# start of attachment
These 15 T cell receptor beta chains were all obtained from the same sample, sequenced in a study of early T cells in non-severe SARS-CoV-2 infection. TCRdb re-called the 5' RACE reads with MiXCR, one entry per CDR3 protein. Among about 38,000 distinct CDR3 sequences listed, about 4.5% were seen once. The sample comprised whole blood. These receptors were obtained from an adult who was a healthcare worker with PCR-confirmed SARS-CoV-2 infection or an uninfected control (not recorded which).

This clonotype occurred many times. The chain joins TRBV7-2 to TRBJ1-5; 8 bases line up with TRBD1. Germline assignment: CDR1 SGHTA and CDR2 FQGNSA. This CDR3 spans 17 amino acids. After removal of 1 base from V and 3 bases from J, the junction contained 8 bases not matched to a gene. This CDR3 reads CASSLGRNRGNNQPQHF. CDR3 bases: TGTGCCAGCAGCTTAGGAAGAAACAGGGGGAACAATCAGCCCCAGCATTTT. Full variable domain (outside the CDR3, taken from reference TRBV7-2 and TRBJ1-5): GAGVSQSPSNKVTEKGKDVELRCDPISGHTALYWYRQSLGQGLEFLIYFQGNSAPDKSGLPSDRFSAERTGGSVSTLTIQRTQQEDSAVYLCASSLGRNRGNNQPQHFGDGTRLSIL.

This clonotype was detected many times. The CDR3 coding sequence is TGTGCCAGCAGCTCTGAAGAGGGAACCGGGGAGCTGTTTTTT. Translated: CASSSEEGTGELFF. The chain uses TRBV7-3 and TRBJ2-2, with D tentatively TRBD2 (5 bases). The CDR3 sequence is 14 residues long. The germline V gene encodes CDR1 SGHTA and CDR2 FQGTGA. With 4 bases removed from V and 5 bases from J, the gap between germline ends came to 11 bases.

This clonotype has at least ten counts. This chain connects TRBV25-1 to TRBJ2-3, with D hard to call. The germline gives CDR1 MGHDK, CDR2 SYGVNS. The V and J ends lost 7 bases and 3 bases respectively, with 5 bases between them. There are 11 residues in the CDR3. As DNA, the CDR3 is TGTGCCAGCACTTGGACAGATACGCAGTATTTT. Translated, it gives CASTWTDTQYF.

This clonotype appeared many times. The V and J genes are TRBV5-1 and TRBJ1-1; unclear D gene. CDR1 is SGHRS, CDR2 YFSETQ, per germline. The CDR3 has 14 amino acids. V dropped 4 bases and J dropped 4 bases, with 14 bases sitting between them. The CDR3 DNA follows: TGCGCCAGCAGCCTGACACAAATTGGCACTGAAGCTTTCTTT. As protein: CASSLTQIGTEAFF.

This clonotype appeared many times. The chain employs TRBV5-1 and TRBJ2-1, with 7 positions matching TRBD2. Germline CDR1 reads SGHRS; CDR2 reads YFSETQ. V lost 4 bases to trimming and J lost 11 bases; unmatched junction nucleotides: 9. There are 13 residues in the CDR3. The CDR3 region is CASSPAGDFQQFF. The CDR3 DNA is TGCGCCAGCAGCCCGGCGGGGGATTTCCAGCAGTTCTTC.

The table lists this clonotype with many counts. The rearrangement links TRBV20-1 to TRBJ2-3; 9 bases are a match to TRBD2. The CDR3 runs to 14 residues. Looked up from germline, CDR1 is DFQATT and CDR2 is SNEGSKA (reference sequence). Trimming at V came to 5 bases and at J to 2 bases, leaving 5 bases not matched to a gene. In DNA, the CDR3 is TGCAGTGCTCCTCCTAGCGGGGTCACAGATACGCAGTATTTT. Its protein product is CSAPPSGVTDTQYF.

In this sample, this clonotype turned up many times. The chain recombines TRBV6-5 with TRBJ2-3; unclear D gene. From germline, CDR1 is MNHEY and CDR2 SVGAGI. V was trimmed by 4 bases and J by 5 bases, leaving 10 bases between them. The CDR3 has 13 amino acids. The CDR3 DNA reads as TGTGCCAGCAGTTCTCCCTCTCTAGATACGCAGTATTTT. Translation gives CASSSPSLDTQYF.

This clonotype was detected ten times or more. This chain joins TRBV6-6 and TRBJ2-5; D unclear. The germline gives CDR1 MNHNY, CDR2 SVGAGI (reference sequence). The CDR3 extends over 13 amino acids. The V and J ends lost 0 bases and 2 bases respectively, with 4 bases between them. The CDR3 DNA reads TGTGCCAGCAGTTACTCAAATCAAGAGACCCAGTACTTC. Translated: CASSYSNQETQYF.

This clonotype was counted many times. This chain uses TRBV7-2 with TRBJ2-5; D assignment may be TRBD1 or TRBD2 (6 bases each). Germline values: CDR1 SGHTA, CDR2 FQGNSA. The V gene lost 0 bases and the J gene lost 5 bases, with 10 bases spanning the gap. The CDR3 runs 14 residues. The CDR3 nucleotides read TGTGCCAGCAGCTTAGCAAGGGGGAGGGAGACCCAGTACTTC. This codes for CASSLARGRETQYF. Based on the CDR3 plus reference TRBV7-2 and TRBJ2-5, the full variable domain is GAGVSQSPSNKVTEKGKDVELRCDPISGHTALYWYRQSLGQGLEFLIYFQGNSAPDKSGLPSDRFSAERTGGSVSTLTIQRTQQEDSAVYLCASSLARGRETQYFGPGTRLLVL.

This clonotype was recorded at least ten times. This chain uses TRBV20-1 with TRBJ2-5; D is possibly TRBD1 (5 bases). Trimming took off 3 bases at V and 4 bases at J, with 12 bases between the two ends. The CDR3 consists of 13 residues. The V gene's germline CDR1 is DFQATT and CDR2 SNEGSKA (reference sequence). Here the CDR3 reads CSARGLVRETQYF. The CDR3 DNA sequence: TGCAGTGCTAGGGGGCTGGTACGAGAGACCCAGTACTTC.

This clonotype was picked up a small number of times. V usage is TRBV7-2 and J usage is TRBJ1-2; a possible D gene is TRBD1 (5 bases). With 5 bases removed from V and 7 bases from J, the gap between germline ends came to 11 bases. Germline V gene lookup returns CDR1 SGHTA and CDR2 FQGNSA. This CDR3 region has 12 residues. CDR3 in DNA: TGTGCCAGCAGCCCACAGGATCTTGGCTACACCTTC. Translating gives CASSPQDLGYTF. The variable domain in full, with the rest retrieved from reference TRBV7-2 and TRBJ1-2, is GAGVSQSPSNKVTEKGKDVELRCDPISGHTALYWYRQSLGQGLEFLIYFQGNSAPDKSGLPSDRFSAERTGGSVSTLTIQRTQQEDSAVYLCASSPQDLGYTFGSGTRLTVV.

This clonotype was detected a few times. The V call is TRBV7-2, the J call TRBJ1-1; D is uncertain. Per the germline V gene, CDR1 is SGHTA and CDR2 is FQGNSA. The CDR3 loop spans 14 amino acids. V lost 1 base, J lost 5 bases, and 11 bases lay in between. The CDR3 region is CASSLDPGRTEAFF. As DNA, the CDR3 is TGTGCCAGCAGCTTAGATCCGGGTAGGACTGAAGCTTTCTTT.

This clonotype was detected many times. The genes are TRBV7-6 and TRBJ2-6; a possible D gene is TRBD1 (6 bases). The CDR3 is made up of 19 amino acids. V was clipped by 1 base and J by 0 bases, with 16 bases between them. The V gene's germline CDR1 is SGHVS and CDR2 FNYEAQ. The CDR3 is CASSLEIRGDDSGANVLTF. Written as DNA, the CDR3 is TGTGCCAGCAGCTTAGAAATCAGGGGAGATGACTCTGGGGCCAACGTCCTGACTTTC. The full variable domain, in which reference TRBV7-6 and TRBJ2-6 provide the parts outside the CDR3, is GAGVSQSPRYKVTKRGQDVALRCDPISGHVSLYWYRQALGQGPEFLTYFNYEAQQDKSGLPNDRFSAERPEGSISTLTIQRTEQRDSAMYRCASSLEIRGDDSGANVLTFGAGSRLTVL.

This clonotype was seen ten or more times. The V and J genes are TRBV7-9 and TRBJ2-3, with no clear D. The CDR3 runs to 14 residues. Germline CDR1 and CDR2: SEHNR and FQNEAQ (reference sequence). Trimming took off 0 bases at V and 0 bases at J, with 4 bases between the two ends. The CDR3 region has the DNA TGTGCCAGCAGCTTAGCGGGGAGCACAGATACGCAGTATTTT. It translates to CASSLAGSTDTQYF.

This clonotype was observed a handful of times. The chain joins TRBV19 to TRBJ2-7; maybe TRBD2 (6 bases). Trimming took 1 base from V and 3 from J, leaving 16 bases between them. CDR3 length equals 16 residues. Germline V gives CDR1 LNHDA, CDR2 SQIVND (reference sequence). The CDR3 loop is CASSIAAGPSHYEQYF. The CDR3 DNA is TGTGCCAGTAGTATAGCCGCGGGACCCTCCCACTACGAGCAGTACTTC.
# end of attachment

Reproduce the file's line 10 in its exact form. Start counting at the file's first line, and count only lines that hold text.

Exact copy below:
This clonotype was counted many times. This chain uses TRBV7-2 with TRBJ2-5; D assignment may be TRBD1 or TRBD2 (6 bases each). Germline values: CDR1 SGHTA, CDR2 FQGNSA. The V gene lost 0 bases and the J gene lost 5 bases, with 10 bases spanning the gap. The CDR3 runs 14 residues. The CDR3 nucleotides read TGTGCCAGCAGCTTAGCAAGGGGGAGGGAGACCCAGTACTTC. This codes for CASSLARGRETQYF. Based on the CDR3 plus reference TRBV7-2 and TRBJ2-5, the full variable domain is GAGVSQSPSNKVTEKGKDVELRCDPISGHTALYWYRQSLGQGLEFLIYFQGNSAPDKSGLPSDRFSAERTGGSVSTLTIQRTQQEDSAVYLCASSLARGRETQYFGPGTRLLVL.